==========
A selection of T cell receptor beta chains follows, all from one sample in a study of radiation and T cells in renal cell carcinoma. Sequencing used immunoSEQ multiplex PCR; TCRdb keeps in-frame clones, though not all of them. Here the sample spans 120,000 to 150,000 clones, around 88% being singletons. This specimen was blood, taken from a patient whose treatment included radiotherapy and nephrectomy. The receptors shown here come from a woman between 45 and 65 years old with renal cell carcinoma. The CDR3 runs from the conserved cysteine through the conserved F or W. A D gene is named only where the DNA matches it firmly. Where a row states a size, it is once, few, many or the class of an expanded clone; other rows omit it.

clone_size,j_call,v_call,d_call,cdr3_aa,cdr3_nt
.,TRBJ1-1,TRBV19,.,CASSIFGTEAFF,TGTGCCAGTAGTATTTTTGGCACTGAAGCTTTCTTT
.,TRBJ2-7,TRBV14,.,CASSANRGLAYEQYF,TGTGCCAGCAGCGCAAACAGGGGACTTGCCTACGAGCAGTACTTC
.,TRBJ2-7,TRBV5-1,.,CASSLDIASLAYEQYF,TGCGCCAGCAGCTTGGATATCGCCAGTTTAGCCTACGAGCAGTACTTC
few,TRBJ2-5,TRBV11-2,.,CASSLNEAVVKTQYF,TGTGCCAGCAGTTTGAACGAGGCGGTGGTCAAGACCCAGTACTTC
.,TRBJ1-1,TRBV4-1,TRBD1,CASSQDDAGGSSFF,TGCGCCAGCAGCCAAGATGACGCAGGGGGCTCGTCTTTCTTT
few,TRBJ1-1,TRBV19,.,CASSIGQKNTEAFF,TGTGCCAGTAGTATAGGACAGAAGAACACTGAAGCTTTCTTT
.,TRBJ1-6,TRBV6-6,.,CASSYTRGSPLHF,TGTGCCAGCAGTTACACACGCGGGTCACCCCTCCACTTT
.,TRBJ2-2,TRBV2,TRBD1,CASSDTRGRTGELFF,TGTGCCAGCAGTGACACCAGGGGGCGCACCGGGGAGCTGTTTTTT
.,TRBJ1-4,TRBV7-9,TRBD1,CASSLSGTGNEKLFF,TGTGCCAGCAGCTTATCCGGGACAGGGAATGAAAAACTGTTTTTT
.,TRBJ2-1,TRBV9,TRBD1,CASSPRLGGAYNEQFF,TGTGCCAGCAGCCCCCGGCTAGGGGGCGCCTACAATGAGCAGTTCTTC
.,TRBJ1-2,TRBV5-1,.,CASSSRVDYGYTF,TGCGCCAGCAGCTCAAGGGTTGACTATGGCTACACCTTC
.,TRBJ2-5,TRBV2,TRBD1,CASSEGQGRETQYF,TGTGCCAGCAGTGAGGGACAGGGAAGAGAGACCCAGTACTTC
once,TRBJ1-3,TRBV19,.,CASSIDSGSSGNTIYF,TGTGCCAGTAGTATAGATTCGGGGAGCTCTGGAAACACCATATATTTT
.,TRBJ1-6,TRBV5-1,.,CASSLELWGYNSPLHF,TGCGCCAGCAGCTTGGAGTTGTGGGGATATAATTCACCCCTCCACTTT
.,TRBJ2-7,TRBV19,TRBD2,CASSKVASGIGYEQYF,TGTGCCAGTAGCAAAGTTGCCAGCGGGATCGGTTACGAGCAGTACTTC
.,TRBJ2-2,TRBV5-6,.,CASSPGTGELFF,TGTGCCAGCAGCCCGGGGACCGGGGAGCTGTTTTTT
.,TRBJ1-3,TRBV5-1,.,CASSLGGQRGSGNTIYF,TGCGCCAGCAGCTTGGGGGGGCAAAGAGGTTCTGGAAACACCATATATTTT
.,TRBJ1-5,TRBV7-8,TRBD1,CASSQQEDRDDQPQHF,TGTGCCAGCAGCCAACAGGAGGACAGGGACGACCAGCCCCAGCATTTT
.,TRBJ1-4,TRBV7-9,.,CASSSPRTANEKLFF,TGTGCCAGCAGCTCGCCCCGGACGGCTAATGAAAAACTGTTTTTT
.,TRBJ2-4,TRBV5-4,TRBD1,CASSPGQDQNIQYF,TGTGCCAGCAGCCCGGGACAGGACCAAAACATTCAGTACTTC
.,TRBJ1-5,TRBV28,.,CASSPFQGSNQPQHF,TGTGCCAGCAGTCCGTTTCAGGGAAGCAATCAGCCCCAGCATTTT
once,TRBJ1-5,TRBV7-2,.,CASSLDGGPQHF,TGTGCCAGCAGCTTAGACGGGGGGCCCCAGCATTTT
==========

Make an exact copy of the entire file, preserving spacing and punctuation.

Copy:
A selection of T cell receptor beta chains follows, all from one sample in a study of radiation and T cells in renal cell carcinoma. Sequencing used immunoSEQ multiplex PCR; TCRdb keeps in-frame clones, though not all of them. Here the sample spans 120,000 to 150,000 clones, around 88% being singletons. This specimen was blood, taken from a patient whose treatment included radiotherapy and nephrectomy. The receptors shown here come from a woman between 45 and 65 years old with renal cell carcinoma. The CDR3 runs from the conserved cysteine through the conserved F or W. A D gene is named only where the DNA matches it firmly. Where a row states a size, it is once, few, many or the class of an expanded clone; other rows omit it.

clone_size,j_call,v_call,d_call,cdr3_aa,cdr3_nt
.,TRBJ1-1,TRBV19,.,CASSIFGTEAFF,TGTGCCAGTAGTATTTTTGGCACTGAAGCTTTCTTT
.,TRBJ2-7,TRBV14,.,CASSANRGLAYEQYF,TGTGCCAGCAGCGCAAACAGGGGACTTGCCTACGAGCAGTACTTC
.,TRBJ2-7,TRBV5-1,.,CASSLDIASLAYEQYF,TGCGCCAGCAGCTTGGATATCGCCAGTTTAGCCTACGAGCAGTACTTC
few,TRBJ2-5,TRBV11-2,.,CASSLNEAVVKTQYF,TGTGCCAGCAGTTTGAACGAGGCGGTGGTCAAGACCCAGTACTTC
.,TRBJ1-1,TRBV4-1,TRBD1,CASSQDDAGGSSFF,TGCGCCAGCAGCCAAGATGACGCAGGGGGCTCGTCTTTCTTT
few,TRBJ1-1,TRBV19,.,CASSIGQKNTEAFF,TGTGCCAGTAGTATAGGACAGAAGAACACTGAAGCTTTCTTT
.,TRBJ1-6,TRBV6-6,.,CASSYTRGSPLHF,TGTGCCAGCAGTTACACACGCGGGTCACCCCTCCACTTT
.,TRBJ2-2,TRBV2,TRBD1,CASSDTRGRTGELFF,TGTGCCAGCAGTGACACCAGGGGGCGCACCGGGGAGCTGTTTTTT
.,TRBJ1-4,TRBV7-9,TRBD1,CASSLSGTGNEKLFF,TGTGCCAGCAGCTTATCCGGGACAGGGAATGAAAAACTGTTTTTT
.,TRBJ2-1,TRBV9,TRBD1,CASSPRLGGAYNEQFF,TGTGCCAGCAGCCCCCGGCTAGGGGGCGCCTACAATGAGCAGTTCTTC
.,TRBJ1-2,TRBV5-1,.,CASSSRVDYGYTF,TGCGCCAGCAGCTCAAGGGTTGACTATGGCTACACCTTC
.,TRBJ2-5,TRBV2,TRBD1,CASSEGQGRETQYF,TGTGCCAGCAGTGAGGGACAGGGAAGAGAGACCCAGTACTTC
once,TRBJ1-3,TRBV19,.,CASSIDSGSSGNTIYF,TGTGCCAGTAGTATAGATTCGGGGAGCTCTGGAAACACCATATATTTT
.,TRBJ1-6,TRBV5-1,.,CASSLELWGYNSPLHF,TGCGCCAGCAGCTTGGAGTTGTGGGGATATAATTCACCCCTCCACTTT
.,TRBJ2-7,TRBV19,TRBD2,CASSKVASGIGYEQYF,TGTGCCAGTAGCAAAGTTGCCAGCGGGATCGGTTACGAGCAGTACTTC
.,TRBJ2-2,TRBV5-6,.,CASSPGTGELFF,TGTGCCAGCAGCCCGGGGACCGGGGAGCTGTTTTTT
.,TRBJ1-3,TRBV5-1,.,CASSLGGQRGSGNTIYF,TGCGCCAGCAGCTTGGGGGGGCAAAGAGGTTCTGGAAACACCATATATTTT
.,TRBJ1-5,TRBV7-8,TRBD1,CASSQQEDRDDQPQHF,TGTGCCAGCAGCCAACAGGAGGACAGGGACGACCAGCCCCAGCATTTT
.,TRBJ1-4,TRBV7-9,.,CASSSPRTANEKLFF,TGTGCCAGCAGCTCGCCCCGGACGGCTAATGAAAAACTGTTTTTT
.,TRBJ2-4,TRBV5-4,TRBD1,CASSPGQDQNIQYF,TGTGCCAGCAGCCCGGGACAGGACCAAAACATTCAGTACTTC
.,TRBJ1-5,TRBV28,.,CASSPFQGSNQPQHF,TGTGCCAGCAGTCCGTTTCAGGGAAGCAATCAGCCCCAGCATTTT
once,TRBJ1-5,TRBV7-2,.,CASSLDGGPQHF,TGTGCCAGCAGCTTAGACGGGGGGCCCCAGCATTTT